Ivry Gitlis Performing the Violin Solo Sonata by Bela Bartok

This video shows Ivry Gitlis, a phenomenal violin player, performing Bela Bartok’s sonata for solo violin. Many people can’t afford this piece (and some more of the compositions written by Bela Bartok) and even think that the violin player is playing out of tune. This happens because this sonata for violin includes microtonalities which means that the composer’s material is not limited to the well known twelve tones of the tempered piano tuning but also include more tones in between the standard twelve notes. Here the space between one note and the following one on the piano is subdivided into more subtle intervals. Naturally this kind of tune cannot be played on an accoustic piano while some synthesizers and keyboards do have a ‘bend wheel’ which would allow to play this piece.
Bela Bartok can be regarded as the most important hungarian composer and has an extensive oevre with compositions for many kinds of symphonic and chamber orchestras as well as for solo instruments. He also put special emphasis on the percussion instruments. His works for piano Microcosmos and Macrocosmos are mandatory repertoire for the beginning and advanced classical piano performer. In these and other compositions Bela Bartok recovers many hungarian, romanian and other folk tunes, treating and integrating them into the concert music repertoire.

John McLaughlin Performing with Indian Group Shakti

Watch this video with the great guitar player John McLaughlin performing live on stage with Shakti, a group of indian musicians. This music belongs to the fusion genre and is a wonderfull combination of western and eastern music.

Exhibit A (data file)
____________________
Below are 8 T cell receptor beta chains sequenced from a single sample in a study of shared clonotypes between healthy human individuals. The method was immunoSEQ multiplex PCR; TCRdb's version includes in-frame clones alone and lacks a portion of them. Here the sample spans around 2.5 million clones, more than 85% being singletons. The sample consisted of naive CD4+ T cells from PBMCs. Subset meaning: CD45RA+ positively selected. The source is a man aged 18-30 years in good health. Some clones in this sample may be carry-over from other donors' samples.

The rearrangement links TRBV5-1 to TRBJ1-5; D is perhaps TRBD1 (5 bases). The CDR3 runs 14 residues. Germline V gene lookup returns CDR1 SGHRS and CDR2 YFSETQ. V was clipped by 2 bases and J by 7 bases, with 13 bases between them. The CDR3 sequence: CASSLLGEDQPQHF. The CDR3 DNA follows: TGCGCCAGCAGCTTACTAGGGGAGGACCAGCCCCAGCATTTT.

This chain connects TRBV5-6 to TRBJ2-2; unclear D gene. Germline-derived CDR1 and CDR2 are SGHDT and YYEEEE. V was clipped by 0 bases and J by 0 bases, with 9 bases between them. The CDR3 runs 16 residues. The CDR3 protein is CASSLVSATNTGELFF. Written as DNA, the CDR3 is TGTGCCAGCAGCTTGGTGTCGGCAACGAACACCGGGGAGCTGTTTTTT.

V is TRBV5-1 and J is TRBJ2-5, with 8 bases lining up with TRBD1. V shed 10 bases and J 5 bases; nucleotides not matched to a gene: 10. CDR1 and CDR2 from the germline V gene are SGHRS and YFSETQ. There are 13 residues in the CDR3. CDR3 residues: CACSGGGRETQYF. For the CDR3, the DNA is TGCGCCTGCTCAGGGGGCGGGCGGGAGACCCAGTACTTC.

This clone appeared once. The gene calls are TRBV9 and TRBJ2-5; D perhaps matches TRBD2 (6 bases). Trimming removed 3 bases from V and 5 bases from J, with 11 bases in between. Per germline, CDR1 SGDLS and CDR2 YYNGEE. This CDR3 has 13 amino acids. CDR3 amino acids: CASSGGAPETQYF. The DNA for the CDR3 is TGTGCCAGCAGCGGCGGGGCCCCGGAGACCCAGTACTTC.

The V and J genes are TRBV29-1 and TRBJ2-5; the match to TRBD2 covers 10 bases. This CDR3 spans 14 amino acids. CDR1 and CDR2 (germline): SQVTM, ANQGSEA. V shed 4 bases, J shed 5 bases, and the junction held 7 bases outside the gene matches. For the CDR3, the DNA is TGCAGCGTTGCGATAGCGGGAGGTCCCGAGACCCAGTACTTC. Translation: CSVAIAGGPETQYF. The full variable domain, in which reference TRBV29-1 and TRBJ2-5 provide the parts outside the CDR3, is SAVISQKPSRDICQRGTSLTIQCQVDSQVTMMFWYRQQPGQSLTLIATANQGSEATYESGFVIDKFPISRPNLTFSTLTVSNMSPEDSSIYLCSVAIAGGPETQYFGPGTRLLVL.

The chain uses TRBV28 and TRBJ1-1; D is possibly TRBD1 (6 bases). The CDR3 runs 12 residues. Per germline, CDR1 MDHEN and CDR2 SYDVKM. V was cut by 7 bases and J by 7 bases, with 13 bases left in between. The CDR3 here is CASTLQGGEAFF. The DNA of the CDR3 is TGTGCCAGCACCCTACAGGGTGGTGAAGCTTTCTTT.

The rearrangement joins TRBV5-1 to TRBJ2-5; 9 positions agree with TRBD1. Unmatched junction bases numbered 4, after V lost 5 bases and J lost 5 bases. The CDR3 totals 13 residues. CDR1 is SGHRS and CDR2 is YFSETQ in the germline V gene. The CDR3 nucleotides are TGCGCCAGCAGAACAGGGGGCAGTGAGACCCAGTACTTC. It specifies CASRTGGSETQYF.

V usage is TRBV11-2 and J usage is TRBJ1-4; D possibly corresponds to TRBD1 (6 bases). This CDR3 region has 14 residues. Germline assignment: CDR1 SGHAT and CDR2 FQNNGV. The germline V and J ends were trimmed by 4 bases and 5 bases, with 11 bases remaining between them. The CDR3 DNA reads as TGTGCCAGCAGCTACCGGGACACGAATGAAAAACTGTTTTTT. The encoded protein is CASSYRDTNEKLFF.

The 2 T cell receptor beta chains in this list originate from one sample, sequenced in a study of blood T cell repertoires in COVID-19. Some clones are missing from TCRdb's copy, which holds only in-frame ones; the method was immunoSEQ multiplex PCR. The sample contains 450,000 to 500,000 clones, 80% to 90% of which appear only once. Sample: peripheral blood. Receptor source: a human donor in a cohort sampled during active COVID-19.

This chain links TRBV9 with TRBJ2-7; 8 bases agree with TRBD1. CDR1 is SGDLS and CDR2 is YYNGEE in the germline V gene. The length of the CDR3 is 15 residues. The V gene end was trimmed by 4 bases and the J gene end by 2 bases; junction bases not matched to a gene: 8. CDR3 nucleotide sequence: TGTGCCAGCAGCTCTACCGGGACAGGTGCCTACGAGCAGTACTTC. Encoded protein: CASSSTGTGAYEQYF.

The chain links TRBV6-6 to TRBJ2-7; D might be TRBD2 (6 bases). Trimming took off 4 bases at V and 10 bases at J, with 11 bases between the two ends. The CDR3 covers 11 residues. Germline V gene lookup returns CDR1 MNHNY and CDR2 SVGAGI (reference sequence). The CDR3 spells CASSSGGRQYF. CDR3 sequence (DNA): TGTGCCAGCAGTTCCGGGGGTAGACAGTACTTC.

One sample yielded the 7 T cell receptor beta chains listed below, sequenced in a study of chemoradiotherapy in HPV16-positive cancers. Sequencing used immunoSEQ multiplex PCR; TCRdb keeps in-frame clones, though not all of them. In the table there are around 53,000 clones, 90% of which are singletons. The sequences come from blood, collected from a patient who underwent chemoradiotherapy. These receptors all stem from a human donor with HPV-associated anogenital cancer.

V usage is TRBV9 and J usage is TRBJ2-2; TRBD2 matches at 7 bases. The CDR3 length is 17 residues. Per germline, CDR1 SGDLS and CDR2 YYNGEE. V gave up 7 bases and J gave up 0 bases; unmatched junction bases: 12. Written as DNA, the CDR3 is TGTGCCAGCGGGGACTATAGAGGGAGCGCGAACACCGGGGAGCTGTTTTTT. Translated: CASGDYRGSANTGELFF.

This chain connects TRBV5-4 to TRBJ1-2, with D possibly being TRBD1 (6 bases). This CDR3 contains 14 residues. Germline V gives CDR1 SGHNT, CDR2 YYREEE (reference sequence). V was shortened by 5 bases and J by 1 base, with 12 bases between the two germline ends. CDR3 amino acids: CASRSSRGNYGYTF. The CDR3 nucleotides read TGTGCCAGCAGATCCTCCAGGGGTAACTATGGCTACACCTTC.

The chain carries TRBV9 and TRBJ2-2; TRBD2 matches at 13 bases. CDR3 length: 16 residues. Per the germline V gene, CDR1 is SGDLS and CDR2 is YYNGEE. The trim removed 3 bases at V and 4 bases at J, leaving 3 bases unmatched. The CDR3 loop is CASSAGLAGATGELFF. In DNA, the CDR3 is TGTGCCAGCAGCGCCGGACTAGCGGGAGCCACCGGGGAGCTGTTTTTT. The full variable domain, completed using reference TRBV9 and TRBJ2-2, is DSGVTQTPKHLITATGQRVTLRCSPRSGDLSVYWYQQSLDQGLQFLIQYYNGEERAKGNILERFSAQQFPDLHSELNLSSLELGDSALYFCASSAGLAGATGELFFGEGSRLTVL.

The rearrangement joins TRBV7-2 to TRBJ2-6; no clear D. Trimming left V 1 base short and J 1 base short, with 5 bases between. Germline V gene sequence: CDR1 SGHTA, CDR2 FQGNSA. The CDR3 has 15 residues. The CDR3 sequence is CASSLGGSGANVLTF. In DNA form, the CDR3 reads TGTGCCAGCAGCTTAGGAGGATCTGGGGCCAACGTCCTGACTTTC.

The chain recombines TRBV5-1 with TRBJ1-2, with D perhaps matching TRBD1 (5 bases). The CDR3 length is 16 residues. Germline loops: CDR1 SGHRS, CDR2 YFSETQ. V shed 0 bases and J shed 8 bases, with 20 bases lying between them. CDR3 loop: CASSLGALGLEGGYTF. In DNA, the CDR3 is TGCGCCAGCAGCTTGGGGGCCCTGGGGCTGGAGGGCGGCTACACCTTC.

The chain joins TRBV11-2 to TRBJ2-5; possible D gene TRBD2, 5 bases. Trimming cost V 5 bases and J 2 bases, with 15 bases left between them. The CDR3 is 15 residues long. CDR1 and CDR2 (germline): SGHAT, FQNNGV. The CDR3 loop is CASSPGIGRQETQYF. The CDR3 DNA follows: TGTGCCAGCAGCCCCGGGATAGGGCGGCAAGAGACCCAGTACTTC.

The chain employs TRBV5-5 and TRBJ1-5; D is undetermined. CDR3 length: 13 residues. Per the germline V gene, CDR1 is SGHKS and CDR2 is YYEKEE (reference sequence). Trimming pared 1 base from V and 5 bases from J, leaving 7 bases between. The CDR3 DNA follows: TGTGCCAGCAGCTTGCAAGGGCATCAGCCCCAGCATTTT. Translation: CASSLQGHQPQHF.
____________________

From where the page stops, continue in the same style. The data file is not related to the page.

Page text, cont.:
As many musicians from the western world, John McLaughlin has been interested in eastern culture for some time and has released several albums that clearly show the influence of indian music in his playing. One of the most remarkable albums in this sense is the LP with Carlos Santana and Michael Walden.
Notice that the two female music instrument players are sitting in the background which has mostly to do with the indian way of thinking and living.

Michal Urbaniak – Jazzorap

Michal Urbaniak is a modern violin player who is almost unknown outside Poland where he was born. In this video clip he offers us an interesting fusion of jazz and rap music which begins with the violin section of a symphony orchestra, the drums enter and together with the bass establish the groove of the composition. This base builds the perfect background for the electric solo violin of Michal Urbaniak and the lyrics of the rap ‘singer’. A nice performance which shows that rap has not necessarily to be street music, it can bee played in a concert hall as here in this video. The performances of Michal Urbaniak are always full of surprises, watch out for more videos of this excellent violin player.

North Indian Classical Violin Music

This is the raga ‘Shree’ played by the artist Indrayudh Bose back in 2003 on an event organised by NAVARATNA in memory of MILY BOSE, an exponent of indian classical violin and guru of Indrayudh Bose. It sounds very different from the violins we know from western classical and folk music. First thing that jumps up is that the indian violin is played in a sitting position and not standing as the westeners traditionally play.
Musically speaking, the differences aren’t less impressive. While western violin music is frequently accompanied by a classical orchestra or any other rhythmic and harmonic support while in the classical indian music this instrument can stand as a solo instrument and melodies include very long lasting kind of base tones. Also around minute 1:00 the violin player seems to moisten his hand for better gliding. Guess what he’s doing!